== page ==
Danske Bank whistleblower Howard Wilkinson, security expert Jules Kroll, WIRED magazine Editor-in-Chief Nicholas Thompson and other experts will address thousands of anti-fraud professionals, June 22-24, at the virtual 31st Annual ACFE Global Fraud Conference.
Wilkinson first raised concerns about potential money laundering in 2013 while employed at the Estonian branch of Danske Bank; however, the bank did not launch an investigation into the allegations until 2017 — after Wilkinson submitted four separate whistleblowing reports. Wilkinson was exposed as the whistleblower by an Estonian journalist shortly after Danske Bank hired a law firm to investigate the allegations. “I’ll have a lot more satisfaction if authorities manage to recover suspicious money and if and when those involved have been held to account,” he told Fraud Magazine. For his efforts to expose wrongdoing, he has been named the 2020 recipient of the Cliff Robertson Sentinel Award “for choosing truth over self.”
Kroll was one of the first people to recognize the need for preventive corporate investigations and founded Kroll, Inc. in 1972. “We built a business around due diligence for investment banks, primarily, and then commercial banks, where we went into quite a bit of depth as to people’s business histories, which there hadn’t been very much of that at the time,” he said in an interview with Fraud Magazine. “That was preventative. That was before the fact. That, probably, was the first area that we were able to have an impact in any meaningful way.” Kroll, now the chairman of K2 Intelligence, is the 2020 Cressey Award winner, bestowed annually by the ACFE for a lifetime of achievement in the detection and deterrence of fraud.
Nicholas Thompson has spent decades in the news industry and most currently serves as editor-in-chief of WIRED magazine, along with being a regular contributor to CBS News. During his keynote address, Thompson will discuss the current landscape of fraud during the COVID-19 pandemic. “Fraudsters like to take advantage of our fear and our emotion: and there's plenty of both right now. So we're seeing lots of scams that involve the coronavirus. People are running scams that involve fake tests, fake treatments, and fake cures,” he said. “And they're taking advantage too of the fact that people are now all working from home, outside of the security zone provided by the office. It's a moment where we're uniquely vulnerable, and where I hope the good guys in this fight can come together to help make everyone safer.”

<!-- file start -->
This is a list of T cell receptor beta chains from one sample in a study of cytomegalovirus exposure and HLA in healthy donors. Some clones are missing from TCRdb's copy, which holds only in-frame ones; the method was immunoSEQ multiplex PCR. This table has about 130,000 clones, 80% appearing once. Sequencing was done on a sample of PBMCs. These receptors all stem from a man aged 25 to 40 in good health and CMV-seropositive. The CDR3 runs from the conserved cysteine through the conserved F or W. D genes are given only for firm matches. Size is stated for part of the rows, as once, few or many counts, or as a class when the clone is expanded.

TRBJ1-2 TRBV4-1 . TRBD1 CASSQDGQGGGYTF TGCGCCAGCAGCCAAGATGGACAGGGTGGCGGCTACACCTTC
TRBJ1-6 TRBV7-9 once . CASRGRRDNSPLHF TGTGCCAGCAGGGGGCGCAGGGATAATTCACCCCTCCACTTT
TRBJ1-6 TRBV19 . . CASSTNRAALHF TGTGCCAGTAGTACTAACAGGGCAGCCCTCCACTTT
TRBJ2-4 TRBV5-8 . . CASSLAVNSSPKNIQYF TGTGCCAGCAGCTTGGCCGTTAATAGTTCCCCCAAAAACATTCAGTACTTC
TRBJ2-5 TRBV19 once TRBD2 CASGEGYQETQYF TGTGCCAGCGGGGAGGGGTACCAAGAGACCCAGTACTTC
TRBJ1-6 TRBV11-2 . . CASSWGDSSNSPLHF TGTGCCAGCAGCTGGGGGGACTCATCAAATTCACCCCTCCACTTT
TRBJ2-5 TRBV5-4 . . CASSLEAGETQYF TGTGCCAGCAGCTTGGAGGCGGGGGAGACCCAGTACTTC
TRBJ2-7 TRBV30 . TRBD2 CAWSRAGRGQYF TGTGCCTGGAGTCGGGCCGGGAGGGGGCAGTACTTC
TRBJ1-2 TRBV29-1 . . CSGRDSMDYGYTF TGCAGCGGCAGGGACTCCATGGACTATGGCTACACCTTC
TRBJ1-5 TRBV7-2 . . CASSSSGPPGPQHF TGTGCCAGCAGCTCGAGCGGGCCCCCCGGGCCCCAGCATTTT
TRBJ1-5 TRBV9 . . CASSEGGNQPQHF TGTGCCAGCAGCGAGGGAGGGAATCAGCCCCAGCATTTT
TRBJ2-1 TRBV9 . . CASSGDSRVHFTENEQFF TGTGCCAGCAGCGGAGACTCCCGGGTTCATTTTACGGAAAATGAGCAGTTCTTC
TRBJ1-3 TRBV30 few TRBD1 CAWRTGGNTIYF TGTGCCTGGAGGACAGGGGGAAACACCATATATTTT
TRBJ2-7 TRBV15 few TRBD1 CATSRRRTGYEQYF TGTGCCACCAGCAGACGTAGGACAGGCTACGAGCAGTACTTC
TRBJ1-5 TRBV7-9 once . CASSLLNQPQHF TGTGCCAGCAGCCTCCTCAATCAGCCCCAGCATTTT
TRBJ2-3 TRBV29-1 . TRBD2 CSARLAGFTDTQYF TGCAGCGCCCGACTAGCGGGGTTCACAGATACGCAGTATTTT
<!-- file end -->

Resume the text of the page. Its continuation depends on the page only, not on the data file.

ACFE President and CEO Bruce Dorris, J.D., CFE, CPA, announced that the conference would be held entirely online due to the continuing pandemic. “Fraud thrives in times of chaos, and the current pandemic is proving to be a perfect environment for fraudsters to strike,” said Dorris. “Because of that, now, more than ever, it’s imperative to continue anti-fraud training. Even though we can’t be together in person, this conference will still allow attendees to share best practices and learn from experts.” Attendees can still expect eight different tracks of sessions taught by leaders in the anti-fraud field. They will cover topics ranging from ransomware and tracing digital money laundering to emerging trends in compliance and health care fraud during a pandemic.
Visit FraudConferenceNews.com for video clips, articles and live updates from the conference.
For media credentials for this conference, please contact Public Information Officer Sarah Hofmann, CFE, at PR@acfe.com.